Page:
Transcript: Sen. Warren’s Full NPR Interview On Financial Regulation by NPR.org
NPR’s Steve Inskeep interviewed Sen. Elizabeth Warren about the audio tapes made by Carmen Segarra, a Federal Reserve Bank of New York investigator who was examining Goldman Sachs. A full transcript of the interview follows:
STEVE INSKEEP: You described what you learned from this report as disturbing. What’s disturbing about it?
ELIZABETH WARREN: Well, ultimately this report tells us exactly what we already knew — that the relationship between regulators and the financial institutions they oversee is too cozy to provide the kind of tough oversight that’s really needed.
For much of the past decade, Crispin Odey has been waiting for inflation to rear its ugly head. The fund manager has been positioned to take advantage of rising prices in his flagship hedge fund, the Odey European Fund, and has been trying to warn his investors about the risks of inflation through his annual Read More
How is it too cozy? Because of course we hear the regulators on these tapes saying: “There’s a reason that we’re trying to have good relationships with banks like Goldman Sachs — we want to know what’s going on, we want to get information.”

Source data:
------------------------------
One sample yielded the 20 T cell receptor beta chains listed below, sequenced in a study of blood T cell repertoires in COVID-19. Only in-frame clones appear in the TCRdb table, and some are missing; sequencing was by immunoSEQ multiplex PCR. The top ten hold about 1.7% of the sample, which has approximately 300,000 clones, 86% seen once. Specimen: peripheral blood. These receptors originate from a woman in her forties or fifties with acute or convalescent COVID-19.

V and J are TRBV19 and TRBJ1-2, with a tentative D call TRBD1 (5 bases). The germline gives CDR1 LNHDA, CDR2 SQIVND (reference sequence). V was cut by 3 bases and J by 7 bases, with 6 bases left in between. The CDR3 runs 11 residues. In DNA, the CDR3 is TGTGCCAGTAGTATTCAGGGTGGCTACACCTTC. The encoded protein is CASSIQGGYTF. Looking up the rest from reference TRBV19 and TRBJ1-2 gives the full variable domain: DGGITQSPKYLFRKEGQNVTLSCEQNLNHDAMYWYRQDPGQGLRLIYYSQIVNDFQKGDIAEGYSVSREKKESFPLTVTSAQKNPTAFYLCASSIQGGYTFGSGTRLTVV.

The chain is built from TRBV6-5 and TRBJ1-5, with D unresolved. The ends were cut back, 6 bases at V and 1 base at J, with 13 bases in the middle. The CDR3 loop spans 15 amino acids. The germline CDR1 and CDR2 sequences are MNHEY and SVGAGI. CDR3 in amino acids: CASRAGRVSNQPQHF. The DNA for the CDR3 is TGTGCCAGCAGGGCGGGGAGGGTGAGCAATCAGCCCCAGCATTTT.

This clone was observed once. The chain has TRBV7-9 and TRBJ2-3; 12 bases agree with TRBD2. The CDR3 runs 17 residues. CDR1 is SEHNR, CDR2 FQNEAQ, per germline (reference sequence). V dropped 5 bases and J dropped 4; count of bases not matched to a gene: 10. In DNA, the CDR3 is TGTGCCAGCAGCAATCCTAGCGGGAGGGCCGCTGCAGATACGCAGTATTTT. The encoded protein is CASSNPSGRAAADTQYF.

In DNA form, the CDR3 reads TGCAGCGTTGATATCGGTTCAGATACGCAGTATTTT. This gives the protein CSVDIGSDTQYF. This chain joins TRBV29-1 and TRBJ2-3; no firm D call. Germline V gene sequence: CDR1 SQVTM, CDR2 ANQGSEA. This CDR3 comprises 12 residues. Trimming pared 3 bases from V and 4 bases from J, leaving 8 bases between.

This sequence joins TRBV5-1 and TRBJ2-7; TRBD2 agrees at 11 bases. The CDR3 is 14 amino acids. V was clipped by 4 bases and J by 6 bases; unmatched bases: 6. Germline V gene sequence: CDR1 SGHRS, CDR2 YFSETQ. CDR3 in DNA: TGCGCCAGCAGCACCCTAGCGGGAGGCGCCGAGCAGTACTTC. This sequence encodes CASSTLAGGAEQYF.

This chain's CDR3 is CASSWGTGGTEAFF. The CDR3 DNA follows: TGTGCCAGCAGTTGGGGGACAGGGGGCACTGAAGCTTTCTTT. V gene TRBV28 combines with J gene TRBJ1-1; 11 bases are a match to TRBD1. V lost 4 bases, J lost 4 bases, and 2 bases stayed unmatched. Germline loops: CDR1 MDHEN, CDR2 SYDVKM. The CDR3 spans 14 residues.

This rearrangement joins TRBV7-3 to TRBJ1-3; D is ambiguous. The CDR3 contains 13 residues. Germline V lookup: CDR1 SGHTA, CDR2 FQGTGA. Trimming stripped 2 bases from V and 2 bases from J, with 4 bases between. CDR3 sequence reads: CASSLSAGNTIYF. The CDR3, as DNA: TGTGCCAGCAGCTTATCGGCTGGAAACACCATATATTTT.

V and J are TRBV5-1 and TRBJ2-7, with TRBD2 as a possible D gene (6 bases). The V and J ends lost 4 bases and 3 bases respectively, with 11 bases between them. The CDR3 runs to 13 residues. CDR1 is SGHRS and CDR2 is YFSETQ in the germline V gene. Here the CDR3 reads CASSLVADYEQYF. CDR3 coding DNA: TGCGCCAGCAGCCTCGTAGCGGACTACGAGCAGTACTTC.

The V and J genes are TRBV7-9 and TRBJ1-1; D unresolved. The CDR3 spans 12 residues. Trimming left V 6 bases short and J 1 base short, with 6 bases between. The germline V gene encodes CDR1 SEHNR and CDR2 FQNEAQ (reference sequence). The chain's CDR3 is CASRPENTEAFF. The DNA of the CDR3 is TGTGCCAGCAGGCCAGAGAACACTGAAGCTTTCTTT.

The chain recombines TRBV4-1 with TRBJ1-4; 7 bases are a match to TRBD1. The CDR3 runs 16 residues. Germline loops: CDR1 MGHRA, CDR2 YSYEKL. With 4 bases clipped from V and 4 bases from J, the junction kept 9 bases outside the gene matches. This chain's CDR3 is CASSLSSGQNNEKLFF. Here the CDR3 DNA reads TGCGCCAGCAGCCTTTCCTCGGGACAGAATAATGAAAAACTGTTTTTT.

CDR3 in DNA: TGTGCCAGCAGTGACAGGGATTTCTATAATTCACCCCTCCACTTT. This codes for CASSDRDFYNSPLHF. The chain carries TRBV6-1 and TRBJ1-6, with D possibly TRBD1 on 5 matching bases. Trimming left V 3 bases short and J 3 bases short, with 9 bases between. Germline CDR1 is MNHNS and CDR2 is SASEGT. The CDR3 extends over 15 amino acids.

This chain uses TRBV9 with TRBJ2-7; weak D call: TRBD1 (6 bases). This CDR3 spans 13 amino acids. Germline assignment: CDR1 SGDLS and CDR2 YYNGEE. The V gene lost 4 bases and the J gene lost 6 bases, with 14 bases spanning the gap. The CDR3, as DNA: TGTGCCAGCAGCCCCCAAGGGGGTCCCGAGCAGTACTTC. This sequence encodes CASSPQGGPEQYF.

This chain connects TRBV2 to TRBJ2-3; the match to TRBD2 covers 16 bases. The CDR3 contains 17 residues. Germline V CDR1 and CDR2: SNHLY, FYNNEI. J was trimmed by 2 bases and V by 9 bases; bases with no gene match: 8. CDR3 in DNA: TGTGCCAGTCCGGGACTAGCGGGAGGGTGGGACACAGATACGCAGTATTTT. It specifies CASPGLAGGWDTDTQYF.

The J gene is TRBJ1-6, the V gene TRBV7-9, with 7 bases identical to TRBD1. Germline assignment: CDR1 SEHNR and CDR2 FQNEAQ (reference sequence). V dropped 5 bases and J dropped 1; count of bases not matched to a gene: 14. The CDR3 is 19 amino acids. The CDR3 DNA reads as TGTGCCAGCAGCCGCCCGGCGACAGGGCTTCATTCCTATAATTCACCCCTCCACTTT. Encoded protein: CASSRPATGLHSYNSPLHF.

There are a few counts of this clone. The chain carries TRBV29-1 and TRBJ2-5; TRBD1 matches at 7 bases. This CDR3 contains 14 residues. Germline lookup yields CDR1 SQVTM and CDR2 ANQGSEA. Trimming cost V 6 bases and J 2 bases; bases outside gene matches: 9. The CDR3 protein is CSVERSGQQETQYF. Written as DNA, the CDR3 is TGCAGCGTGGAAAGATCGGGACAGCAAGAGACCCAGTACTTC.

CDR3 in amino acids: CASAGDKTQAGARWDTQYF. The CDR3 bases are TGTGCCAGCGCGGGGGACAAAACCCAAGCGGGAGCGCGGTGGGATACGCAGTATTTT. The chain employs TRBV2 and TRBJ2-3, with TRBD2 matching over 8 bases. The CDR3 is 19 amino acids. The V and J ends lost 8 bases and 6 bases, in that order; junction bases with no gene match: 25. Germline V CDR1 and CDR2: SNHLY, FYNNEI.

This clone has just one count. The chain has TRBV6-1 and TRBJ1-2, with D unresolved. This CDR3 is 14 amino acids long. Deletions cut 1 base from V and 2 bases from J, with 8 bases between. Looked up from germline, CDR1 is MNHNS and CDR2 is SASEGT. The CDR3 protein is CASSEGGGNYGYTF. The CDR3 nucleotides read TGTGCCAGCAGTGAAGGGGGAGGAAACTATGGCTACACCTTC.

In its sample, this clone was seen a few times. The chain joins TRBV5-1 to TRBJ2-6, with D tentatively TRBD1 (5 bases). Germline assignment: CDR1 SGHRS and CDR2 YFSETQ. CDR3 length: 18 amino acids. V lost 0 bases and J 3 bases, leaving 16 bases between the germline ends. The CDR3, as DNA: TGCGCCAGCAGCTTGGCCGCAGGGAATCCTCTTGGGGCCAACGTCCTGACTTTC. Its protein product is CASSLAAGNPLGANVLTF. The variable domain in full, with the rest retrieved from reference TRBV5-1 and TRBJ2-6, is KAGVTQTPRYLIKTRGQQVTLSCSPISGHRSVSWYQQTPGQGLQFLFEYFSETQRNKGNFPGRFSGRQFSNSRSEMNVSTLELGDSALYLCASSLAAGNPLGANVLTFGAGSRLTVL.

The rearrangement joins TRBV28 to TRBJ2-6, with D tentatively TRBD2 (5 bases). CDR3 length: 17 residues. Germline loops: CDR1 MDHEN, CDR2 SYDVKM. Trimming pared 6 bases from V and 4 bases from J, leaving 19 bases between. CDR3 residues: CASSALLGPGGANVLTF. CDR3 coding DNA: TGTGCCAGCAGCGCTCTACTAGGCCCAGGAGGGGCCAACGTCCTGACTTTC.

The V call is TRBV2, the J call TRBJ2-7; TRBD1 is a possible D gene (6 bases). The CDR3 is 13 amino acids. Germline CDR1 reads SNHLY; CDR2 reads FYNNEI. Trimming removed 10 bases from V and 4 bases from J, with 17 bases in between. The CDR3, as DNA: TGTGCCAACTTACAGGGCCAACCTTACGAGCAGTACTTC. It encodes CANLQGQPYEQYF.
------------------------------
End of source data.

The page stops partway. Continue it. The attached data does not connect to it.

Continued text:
Elizabeth Warren: Oh, golly. So, look — listen, though, to those tapes. For me, there were two things that jumped out. The first was just a basic lack of truthful reporting: Supervisors are actually telling examiners not to report accurately the damning things they heard from bank executives during meetings. I mean, wow. If there’s not even an accurate record of what’s going on, then the regulators can’t hope to do their jobs.
And the second thing: Look at how the Fed emphasized talk instead of action. You know, the regulators seemed to think that it was a victory just to raise an issue, even if they took absolutely no action to address the issue. And that’s the kind of approach that allowed banks to take on massive risks before the financial crisis.
You know, think about that: The regulators seemed to think that fussing at banks behind closed doors was their toughest sanction. Does anyone believe that Goldman Sachs is gonna give up a deal that would yield millions of dollars because someone fussed at them behind closed doors?
Video below full transcript at link above